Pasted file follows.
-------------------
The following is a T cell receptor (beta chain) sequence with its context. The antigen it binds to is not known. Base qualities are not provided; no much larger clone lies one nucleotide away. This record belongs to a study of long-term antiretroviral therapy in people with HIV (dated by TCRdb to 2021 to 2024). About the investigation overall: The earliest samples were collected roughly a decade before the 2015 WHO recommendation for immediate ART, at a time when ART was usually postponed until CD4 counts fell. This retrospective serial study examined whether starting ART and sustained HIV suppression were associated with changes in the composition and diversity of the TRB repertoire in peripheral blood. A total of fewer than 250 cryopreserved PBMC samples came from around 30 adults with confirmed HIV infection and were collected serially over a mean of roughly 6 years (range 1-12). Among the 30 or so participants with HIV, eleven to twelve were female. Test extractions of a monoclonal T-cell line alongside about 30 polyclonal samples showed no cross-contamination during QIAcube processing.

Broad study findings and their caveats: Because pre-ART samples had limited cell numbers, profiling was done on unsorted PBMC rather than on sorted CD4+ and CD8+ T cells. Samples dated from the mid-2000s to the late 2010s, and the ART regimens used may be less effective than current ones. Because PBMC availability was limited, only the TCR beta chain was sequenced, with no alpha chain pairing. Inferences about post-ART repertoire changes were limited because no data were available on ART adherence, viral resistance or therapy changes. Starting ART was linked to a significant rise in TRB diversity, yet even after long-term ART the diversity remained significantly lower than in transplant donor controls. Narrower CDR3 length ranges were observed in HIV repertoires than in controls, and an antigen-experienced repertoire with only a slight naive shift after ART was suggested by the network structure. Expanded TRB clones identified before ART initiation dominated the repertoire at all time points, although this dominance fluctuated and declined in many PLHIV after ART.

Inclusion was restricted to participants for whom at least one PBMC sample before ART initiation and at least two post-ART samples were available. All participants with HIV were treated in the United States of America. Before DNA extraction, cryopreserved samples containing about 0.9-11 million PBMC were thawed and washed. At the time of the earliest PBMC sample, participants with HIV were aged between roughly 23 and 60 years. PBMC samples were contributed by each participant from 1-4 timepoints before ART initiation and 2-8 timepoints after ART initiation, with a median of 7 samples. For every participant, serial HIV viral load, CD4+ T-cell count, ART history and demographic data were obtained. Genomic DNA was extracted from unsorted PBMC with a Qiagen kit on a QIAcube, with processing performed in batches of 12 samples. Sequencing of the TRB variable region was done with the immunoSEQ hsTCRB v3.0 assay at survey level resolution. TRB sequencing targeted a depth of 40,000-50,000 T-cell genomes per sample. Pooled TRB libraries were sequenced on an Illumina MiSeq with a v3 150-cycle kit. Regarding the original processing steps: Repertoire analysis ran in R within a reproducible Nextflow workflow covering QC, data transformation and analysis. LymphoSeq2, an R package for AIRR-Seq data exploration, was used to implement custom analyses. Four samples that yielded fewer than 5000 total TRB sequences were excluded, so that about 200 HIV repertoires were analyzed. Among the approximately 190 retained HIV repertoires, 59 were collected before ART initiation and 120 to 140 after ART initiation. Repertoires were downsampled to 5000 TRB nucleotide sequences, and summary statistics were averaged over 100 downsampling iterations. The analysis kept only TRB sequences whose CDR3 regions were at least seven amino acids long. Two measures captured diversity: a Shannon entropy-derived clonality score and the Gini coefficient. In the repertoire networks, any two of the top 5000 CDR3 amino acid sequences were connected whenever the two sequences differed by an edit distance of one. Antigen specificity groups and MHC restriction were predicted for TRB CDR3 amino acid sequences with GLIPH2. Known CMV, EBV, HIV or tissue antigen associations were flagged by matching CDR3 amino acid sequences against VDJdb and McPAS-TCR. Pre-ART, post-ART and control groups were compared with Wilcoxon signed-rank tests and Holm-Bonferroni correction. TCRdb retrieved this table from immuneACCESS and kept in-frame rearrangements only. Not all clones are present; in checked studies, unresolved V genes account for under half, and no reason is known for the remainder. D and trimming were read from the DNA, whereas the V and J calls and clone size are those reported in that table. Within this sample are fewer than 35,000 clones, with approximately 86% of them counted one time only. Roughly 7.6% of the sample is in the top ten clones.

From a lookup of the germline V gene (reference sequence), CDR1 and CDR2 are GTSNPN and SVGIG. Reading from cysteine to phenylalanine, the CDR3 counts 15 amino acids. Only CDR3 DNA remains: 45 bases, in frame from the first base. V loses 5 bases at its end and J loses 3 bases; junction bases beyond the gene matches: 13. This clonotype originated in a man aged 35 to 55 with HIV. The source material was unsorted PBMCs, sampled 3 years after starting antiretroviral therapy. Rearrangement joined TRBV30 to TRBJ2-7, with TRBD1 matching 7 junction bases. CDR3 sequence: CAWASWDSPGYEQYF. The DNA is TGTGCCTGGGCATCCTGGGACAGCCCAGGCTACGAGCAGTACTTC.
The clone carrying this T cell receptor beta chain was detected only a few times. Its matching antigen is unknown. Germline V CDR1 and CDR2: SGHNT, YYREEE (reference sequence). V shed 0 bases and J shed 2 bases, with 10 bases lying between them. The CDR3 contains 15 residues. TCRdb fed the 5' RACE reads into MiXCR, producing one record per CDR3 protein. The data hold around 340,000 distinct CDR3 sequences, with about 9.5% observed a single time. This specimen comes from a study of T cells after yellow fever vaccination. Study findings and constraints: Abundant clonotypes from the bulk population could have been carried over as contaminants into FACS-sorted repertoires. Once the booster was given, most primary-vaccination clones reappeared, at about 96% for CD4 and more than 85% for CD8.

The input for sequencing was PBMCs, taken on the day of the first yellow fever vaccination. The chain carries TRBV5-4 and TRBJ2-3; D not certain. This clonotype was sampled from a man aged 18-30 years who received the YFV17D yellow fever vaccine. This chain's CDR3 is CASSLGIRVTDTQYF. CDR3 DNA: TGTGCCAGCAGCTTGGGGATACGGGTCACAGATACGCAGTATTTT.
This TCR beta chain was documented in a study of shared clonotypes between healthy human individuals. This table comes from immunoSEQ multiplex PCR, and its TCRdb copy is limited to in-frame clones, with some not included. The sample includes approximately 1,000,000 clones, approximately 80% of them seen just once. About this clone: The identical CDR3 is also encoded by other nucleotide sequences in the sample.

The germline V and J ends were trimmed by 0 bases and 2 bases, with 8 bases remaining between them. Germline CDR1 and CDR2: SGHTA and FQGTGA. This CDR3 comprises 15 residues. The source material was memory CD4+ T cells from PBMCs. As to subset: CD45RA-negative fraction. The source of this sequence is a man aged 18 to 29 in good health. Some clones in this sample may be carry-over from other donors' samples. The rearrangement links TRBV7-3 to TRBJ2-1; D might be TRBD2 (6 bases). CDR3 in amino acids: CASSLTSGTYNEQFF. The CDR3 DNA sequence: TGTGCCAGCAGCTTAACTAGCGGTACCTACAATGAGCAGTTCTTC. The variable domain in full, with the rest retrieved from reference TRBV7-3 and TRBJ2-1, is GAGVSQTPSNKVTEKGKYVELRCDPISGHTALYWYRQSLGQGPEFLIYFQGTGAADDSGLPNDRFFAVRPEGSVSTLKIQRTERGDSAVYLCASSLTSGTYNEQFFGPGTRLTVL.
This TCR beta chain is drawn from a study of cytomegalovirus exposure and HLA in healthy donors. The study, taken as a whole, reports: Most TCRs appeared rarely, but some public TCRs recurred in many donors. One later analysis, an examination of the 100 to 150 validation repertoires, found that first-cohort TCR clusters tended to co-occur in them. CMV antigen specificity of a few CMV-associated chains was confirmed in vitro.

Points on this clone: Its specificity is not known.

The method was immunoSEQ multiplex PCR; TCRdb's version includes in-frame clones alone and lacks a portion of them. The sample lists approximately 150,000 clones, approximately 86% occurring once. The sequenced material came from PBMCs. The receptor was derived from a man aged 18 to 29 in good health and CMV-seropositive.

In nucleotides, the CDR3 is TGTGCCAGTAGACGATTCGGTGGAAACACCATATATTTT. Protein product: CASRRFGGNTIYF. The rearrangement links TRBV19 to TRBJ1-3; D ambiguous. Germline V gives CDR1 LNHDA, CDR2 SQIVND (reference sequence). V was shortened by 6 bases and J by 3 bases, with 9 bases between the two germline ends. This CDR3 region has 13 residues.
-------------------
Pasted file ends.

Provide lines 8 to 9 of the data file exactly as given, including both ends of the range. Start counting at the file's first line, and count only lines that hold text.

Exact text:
The germline V and J ends were trimmed by 0 bases and 2 bases, with 8 bases remaining between them. Germline CDR1 and CDR2: SGHTA and FQGTGA. This CDR3 comprises 15 residues. The source material was memory CD4+ T cells from PBMCs. As to subset: CD45RA-negative fraction. The source of this sequence is a man aged 18 to 29 in good health. Some clones in this sample may be carry-over from other donors' samples. The rearrangement links TRBV7-3 to TRBJ2-1; D might be TRBD2 (6 bases). CDR3 in amino acids: CASSLTSGTYNEQFF. The CDR3 DNA sequence: TGTGCCAGCAGCTTAACTAGCGGTACCTACAATGAGCAGTTCTTC. The variable domain in full, with the rest retrieved from reference TRBV7-3 and TRBJ2-1, is GAGVSQTPSNKVTEKGKYVELRCDPISGHTALYWYRQSLGQGPEFLIYFQGTGAADDSGLPNDRFFAVRPEGSVSTLKIQRTERGDSAVYLCASSLTSGTYNEQFFGPGTRLTVL.
This TCR beta chain is drawn from a study of cytomegalovirus exposure and HLA in healthy donors. The study, taken as a whole, reports: Most TCRs appeared rarely, but some public TCRs recurred in many donors. One later analysis, an examination of the 100 to 150 validation repertoires, found that first-cohort TCR clusters tended to co-occur in them. CMV antigen specificity of a few CMV-associated chains was confirmed in vitro.